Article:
THE PERENNIAL: Jennifer Lawrence – Mother! (director: Darren Aronofsky):
FYC: Although very little is known about this thriller-horror that centers on a couple whose relationship is tested when uninvited guests arrive, disrupting their tranquil existence, Aronofsky’s Black Swan did quite well with the Academy (despite naysayers saying that the film wasn’t within their wheelhouse), earning four nominations, including Best Picture, and winning the Best Actress Oscar for Natalie Portman. Black Swan is also described as a thriller; could lightning strike twice? Lawrence earned her first Best Actress nomination in 2011 for Winter’s Bone and she won the Oscar in 2012 for Silver Linings Playbook. She went on to net a Best Supporting Actress nomination for American Hustle (2014) and her third Best Actress nomination for Joy last year. Even though all of her performances do not catch fire in the awards race, Lawrence remains one of the most bankable actresses to date, and in our capitalist society, bankability often translates to awards heat.
THE REDHEAD: Kate Winslet – Wonder Wheel (director: Woody Allen):
FYC: The plot is unknown for this period drama set in a late 1950s amusement park at Coney Island, Brooklyn New York, but Allen’s films often find themselves in the thick of the Oscar conversation. Winslet’s career has yielded two Best Supporting Actress nominations (Sense and Sensibility in 1996 and Iris in 2002) and three Best Actress nominations (Titanic in 1998, Eternal Sunshine of the Spotless Mind in 2005 and Little Children in 2007). In 2008, she infamously won the Oscar for Best Actress for her would-be supporting role in The Reader over Streep’s wonderful turn in Doubt. Winslet last brushed shoulders with Oscar when she was nominated for her supporting role last year for Steve Jobs. Early images from the film show Winslet with red hair engaged in a passionate argument with co-star Justin Timberlake. Given that she excels in relationship dramas, and the film has a December 1st release date, she’s a pretty safe bet.
THE CLASS ACT: Emma Thompson – The Children Act (director: Richard Eyre):
FYC: This drama based on Ian McEwan‘s novel of the same name concerns British High Court judge Fiona Maye (Thompson) who is asked to rule in the case of a minor refusing treatment because of his family’s religious beliefs. Thompson won the Best Actress Oscar in 1993 for Howard’s End and went on to be nominated the following year for The Remains of the Day. 1996 brought her not one, but two Oscars: Best Actress and Best Writing, Screenplay Based on Material Previously Produced or Published for Sense and Sensibility. Thompson was most recently in the Oscar conversation in 2013 for Saving Mr. Banks, but she was snubbed by the Academy for her role as P.L. Travers—the author behind the Mary Poppins books. It’s important to note that the last film to be adapted from one of McEwan’s novels, Atonement, garnered six Oscar nominations, including Best Actress and Best Picture. It seems a safe bet to throw Thompson’s hat in the ring at this early stage.
THE GAMBLER: Jessica Chastain – Molly’s Game (director: Aaron Sorkin):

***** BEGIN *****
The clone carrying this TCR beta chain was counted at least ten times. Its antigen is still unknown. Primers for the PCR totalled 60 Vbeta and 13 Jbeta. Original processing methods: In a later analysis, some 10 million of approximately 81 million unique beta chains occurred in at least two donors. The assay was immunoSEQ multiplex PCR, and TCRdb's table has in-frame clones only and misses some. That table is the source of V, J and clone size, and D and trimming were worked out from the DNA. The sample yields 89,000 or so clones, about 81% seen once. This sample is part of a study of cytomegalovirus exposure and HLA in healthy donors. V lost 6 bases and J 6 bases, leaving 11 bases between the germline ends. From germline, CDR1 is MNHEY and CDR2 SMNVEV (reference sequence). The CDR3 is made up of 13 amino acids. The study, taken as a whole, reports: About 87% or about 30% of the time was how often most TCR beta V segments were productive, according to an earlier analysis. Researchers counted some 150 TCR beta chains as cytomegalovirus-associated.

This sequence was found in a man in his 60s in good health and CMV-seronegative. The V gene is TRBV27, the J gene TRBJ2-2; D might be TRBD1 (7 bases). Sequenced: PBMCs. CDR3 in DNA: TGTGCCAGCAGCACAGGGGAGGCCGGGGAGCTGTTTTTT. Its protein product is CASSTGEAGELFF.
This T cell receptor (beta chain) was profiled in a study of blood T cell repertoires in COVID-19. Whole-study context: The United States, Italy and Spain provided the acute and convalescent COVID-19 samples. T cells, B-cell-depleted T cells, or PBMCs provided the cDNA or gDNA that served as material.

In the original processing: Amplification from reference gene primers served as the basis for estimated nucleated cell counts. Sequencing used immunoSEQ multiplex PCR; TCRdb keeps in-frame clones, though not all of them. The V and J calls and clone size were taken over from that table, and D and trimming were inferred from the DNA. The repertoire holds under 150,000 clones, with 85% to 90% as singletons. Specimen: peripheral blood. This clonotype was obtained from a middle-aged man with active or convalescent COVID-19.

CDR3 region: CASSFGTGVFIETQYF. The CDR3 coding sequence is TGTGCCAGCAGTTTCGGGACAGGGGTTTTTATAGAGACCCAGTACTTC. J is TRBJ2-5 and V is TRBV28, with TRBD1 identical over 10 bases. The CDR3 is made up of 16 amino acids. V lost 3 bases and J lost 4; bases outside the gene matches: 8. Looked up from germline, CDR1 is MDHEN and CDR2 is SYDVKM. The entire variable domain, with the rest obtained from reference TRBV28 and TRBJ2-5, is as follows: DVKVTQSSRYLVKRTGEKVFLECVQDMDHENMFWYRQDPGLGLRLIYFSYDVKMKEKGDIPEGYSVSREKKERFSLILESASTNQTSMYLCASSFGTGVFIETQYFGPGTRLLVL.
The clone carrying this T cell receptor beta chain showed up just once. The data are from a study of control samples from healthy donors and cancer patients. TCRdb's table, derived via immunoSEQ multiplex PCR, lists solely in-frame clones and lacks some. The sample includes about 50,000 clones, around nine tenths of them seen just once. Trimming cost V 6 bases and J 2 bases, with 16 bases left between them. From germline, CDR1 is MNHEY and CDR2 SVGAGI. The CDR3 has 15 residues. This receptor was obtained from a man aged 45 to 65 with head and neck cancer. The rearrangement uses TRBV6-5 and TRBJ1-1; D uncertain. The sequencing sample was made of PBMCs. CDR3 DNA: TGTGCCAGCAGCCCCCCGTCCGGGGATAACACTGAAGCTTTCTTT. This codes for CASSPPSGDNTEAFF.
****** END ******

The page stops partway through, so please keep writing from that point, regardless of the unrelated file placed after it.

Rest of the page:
FYC: This drama marks the directorial debut of Sorkin and is based on Molly Bloom’s memoir Molly’s Game: From Hollywood’s Elite to Wall Street’s Billionaire Boys Club, My High-Stakes Adventure in the World of Underground Poker. Bloom was a former Olympic hopeful-come-successful entrepreneur who became the subject of an FBI investigation after she established a high-stakes, international poker game. Chastain, perhaps the actress most overdue for a win discussed here,
was nominated for Best Supporting Actress for The Help in 2012 and Best Actress the following year for Zero Dark Thirty. As per usual, she has a few other films in contention this year: The Zookeeper’s Wife, and Woman Walks Ahead. But having more films, doesn’t necessarily equate to more chances to win—especially with an actress as talented as Chastain who consistently delivers—because the Academy often splits the vote without a consensus. For now, I’m putting my money on this one having the highest profile of the bunch, and that late November release date sure doesn’t hurt.
As always, the women discussed here are some of those with the pedigree to earn a nomination. Others include Saoirse Ronan in another McEwan adaptation On Chesil Beach—a drama set in the early 1960s centered on a young couple on their honeymoon. The actress also stars with Annette Bening in The Seagull, who also has a shot with Film Stars Don’t Die in Liverpool. Then there’s Helen Mirren in The Leisure Seeker who stars as one-half of a runaway couple on an unforgettable journey in the faithful old RV called “The Leisure Seeker.” Sally Hawkins also has two films to consider: The Shape of Water from visionary director Guillermo del Toro and Maudie—a role for which she is already winning rave reviews. As if that weren’t enough, Halle Berry has her shot in Kings from Turkish director Deniz Gamze Ergüven in a drama that follows a foster family in South Central LA just before the city erupts in violence following the verdict of the Rodney King trial in 1992.
The Oscar race will really get its start with the Venice International Film Festival August 30 – September 9, 2017 and the Telluride Film Festival August 30 – September 4, 2017. These festivals often set the stage for the season to come as frontrunners emerge. Stay tuned in September when I take a look at the leading men of the Best Actor race.